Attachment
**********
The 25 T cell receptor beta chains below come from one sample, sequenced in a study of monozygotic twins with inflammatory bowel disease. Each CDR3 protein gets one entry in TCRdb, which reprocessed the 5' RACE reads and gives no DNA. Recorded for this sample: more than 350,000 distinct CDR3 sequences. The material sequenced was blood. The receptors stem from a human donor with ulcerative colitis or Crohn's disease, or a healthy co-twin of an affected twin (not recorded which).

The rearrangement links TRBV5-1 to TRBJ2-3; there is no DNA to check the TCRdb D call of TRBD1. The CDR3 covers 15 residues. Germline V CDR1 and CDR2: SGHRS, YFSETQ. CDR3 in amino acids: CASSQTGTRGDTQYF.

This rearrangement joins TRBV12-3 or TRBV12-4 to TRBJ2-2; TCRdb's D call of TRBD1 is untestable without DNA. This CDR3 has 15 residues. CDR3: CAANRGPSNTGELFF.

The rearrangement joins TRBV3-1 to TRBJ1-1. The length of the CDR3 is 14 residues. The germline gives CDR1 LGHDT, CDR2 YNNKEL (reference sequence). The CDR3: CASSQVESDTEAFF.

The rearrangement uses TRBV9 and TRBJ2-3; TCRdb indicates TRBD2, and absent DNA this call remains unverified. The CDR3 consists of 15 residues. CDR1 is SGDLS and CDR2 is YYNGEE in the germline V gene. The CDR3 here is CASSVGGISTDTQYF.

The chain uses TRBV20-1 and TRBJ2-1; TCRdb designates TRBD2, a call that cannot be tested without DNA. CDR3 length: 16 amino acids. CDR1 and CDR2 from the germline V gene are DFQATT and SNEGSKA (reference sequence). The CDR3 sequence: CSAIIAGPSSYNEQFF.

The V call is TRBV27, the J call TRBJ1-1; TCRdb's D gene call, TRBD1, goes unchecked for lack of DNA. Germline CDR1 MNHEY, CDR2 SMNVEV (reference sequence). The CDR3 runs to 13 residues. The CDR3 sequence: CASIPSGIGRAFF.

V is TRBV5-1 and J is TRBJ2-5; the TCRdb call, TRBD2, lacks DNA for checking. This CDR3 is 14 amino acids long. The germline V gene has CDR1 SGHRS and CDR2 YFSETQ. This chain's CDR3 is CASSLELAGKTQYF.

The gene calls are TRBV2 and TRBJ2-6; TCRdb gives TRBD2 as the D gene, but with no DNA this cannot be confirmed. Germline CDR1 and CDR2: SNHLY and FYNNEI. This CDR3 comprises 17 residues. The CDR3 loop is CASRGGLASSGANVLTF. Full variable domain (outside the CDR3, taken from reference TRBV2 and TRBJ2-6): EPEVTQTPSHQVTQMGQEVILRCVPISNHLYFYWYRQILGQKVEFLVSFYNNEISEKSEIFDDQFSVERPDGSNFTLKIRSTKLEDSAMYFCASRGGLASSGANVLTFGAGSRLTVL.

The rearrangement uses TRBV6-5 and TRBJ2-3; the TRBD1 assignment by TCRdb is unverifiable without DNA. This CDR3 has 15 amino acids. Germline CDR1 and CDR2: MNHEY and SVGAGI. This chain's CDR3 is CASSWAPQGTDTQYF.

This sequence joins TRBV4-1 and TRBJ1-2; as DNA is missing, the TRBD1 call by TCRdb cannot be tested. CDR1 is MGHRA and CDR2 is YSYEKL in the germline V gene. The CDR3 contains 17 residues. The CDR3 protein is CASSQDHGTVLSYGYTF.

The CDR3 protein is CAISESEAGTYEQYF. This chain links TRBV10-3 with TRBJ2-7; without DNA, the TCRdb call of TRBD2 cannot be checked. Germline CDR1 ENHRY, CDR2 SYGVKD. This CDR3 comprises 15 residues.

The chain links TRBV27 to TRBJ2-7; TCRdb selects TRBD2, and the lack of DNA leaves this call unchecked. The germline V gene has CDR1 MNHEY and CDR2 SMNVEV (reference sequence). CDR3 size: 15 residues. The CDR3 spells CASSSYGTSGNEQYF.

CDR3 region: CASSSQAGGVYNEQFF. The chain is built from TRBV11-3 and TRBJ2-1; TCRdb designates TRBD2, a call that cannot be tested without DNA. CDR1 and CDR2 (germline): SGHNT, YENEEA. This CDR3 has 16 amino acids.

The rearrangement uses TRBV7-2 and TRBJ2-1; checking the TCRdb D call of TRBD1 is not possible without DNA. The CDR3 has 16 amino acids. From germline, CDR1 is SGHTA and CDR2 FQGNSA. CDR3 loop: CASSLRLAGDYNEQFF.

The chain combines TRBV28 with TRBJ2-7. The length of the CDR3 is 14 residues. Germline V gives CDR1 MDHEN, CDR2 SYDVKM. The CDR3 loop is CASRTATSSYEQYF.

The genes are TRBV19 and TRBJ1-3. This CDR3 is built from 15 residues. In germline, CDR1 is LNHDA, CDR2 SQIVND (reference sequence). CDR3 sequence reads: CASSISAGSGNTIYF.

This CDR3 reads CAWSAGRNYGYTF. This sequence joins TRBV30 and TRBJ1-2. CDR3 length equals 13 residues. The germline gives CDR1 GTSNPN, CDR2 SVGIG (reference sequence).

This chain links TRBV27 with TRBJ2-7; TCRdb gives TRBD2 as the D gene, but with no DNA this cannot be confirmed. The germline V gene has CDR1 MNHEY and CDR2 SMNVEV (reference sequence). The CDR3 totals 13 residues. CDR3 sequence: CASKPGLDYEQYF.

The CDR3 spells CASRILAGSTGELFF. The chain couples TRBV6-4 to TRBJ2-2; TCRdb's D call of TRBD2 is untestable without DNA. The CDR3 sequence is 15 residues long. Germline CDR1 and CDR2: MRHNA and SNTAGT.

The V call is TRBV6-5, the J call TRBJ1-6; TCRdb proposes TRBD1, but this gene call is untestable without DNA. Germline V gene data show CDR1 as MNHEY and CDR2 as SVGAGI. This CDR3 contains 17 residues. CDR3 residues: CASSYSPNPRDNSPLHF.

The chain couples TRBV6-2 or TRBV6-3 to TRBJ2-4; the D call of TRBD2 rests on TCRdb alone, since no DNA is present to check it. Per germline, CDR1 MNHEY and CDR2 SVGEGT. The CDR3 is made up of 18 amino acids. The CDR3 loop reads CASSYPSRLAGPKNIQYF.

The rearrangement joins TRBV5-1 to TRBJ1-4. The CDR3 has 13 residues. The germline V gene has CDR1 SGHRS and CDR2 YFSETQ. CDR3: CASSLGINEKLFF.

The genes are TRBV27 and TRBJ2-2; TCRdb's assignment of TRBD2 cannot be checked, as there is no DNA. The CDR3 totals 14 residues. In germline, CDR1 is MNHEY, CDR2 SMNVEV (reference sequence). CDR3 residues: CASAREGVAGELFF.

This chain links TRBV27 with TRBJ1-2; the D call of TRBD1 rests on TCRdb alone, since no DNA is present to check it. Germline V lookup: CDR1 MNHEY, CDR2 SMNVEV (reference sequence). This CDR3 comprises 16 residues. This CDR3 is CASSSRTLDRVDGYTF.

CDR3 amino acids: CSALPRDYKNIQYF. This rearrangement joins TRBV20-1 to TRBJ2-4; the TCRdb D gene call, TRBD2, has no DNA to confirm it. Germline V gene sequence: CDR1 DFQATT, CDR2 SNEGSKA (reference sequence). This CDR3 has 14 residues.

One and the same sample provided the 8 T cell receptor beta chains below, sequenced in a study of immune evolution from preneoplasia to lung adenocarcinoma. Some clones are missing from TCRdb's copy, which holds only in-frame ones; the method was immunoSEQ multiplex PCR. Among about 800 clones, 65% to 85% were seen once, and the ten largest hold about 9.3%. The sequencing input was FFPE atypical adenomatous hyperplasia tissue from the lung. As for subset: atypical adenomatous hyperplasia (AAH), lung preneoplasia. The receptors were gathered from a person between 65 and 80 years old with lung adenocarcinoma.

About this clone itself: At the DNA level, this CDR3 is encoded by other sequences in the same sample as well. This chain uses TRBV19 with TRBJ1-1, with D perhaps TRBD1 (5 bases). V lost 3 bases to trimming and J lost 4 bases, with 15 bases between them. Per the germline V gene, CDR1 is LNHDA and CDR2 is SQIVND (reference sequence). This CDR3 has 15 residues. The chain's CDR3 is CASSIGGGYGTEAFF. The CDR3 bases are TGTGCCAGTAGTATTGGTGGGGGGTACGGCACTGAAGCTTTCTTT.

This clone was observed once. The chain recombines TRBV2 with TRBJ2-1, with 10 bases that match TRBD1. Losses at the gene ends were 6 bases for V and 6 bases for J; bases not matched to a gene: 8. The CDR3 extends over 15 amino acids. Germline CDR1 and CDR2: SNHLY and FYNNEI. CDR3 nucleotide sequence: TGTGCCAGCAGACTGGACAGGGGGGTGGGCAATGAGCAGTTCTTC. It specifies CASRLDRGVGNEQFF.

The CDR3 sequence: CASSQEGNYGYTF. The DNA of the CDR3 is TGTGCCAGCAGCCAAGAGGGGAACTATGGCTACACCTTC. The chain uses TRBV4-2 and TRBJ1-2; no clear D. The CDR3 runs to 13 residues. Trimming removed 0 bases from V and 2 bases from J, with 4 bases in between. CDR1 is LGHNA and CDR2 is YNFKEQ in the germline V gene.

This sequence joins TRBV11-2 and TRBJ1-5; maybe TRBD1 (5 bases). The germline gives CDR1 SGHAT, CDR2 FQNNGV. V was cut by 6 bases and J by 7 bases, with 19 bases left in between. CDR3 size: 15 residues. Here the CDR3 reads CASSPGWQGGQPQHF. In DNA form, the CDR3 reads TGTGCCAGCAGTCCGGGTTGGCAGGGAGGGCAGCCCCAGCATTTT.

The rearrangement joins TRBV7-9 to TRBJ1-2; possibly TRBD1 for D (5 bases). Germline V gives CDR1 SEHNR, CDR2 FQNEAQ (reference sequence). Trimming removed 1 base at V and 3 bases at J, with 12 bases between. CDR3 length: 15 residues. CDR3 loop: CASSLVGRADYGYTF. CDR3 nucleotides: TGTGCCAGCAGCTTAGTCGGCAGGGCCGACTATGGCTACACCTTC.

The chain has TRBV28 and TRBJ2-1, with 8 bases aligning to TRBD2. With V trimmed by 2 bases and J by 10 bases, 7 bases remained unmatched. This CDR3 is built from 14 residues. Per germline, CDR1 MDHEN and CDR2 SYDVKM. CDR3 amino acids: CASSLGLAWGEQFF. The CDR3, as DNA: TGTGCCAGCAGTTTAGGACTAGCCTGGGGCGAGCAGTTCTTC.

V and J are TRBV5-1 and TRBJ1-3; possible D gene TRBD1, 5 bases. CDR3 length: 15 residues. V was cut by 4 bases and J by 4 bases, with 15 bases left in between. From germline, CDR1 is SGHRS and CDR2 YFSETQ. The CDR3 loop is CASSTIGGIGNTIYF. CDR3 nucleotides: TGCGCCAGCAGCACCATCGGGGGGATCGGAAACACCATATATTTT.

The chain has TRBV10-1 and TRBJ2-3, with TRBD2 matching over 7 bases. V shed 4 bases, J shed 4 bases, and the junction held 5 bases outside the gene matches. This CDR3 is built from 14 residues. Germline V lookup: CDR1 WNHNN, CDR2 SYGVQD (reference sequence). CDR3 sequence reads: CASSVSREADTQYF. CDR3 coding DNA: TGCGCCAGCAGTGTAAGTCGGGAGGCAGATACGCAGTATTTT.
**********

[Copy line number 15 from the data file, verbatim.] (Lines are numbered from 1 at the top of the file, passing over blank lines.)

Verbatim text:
The rearrangement uses TRBV7-2 and TRBJ2-1; checking the TCRdb D call of TRBD1 is not possible without DNA. The CDR3 has 16 amino acids. From germline, CDR1 is SGHTA and CDR2 FQGNSA. CDR3 loop: CASSLRLAGDYNEQFF.